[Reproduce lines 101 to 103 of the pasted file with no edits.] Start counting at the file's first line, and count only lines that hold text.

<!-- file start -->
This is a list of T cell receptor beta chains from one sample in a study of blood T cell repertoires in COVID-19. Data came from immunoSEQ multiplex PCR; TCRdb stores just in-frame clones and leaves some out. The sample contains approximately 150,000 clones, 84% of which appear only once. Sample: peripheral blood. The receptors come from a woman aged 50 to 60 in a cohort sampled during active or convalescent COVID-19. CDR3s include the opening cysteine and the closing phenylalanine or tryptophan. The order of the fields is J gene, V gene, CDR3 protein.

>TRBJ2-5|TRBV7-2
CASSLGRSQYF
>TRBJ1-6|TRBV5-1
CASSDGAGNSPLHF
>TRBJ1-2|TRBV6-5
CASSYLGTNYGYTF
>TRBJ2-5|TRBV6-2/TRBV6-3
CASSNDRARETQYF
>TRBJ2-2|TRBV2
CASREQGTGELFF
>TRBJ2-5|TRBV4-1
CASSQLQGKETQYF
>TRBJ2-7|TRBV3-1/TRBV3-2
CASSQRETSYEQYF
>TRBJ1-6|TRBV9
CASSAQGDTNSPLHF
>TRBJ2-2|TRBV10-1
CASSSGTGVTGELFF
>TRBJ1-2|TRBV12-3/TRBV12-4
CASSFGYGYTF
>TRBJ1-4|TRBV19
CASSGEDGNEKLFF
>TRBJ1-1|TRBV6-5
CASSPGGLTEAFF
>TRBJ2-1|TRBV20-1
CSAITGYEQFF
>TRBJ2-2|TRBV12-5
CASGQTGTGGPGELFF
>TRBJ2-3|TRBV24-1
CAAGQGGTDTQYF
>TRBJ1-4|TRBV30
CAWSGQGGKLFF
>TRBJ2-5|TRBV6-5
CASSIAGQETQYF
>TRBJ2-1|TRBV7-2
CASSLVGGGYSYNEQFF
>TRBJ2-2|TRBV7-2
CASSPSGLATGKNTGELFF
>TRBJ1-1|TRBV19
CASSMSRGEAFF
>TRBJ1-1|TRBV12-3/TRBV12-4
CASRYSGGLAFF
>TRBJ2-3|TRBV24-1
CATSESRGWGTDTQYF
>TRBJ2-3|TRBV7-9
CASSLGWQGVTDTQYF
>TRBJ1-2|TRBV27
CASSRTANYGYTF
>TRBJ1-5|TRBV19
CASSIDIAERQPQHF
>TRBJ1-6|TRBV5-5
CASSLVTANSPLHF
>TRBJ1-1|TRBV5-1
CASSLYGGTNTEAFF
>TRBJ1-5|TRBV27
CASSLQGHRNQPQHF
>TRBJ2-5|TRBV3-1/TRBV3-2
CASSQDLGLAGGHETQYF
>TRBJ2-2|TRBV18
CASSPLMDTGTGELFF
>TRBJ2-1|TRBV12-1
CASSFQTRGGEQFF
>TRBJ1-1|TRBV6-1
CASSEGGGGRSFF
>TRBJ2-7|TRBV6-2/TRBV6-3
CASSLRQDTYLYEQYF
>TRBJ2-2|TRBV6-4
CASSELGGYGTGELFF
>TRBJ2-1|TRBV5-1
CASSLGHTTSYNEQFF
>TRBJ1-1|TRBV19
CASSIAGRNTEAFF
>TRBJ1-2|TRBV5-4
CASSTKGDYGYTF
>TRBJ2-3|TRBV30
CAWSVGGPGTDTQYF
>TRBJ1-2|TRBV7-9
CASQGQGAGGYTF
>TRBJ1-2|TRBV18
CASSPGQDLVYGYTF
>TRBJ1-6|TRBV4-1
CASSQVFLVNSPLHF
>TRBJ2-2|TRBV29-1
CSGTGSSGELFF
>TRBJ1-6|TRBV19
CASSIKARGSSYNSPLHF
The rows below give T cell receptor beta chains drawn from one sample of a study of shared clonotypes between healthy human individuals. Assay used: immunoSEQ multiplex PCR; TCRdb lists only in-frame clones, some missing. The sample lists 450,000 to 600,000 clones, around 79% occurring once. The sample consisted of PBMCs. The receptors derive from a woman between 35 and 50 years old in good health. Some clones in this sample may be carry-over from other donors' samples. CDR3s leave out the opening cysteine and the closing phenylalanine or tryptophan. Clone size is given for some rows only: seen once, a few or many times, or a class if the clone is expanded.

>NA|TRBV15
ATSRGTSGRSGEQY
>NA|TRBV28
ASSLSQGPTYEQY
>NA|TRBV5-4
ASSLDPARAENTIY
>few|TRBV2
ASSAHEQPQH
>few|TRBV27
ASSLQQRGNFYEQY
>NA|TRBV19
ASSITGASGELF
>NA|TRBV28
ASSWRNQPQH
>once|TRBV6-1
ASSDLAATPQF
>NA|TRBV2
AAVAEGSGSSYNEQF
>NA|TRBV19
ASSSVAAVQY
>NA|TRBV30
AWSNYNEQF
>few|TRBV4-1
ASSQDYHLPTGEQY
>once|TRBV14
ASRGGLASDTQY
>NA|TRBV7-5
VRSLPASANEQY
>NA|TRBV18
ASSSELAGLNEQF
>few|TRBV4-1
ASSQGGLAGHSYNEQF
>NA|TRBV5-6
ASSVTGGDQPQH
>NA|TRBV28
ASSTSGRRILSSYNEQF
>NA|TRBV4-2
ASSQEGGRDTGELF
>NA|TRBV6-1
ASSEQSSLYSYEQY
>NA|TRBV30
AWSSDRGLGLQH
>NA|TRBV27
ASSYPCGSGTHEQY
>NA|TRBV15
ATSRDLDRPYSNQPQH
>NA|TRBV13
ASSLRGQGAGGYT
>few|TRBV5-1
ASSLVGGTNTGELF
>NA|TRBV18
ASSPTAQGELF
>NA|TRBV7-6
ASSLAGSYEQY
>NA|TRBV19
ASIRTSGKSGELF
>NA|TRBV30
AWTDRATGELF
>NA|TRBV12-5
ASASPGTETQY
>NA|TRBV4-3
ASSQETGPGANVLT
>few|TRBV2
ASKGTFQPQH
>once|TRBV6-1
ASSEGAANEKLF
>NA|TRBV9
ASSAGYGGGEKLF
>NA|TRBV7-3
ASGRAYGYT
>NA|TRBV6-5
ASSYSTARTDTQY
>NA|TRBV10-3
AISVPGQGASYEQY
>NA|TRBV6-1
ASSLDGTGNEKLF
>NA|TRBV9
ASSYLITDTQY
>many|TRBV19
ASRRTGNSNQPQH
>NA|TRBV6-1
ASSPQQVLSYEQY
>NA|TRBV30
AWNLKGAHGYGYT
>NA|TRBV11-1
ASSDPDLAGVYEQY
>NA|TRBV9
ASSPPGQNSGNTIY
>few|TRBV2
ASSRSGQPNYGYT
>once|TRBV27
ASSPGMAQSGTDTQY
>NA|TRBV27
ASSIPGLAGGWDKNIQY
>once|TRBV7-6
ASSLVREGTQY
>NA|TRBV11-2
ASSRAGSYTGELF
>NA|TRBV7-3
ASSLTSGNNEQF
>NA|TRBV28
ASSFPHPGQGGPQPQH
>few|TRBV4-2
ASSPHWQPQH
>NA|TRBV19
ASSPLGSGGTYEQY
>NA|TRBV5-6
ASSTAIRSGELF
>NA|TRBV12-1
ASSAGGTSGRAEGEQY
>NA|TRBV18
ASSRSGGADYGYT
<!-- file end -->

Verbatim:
>NA|TRBV28
ASSWRNQPQH
>once|TRBV6-1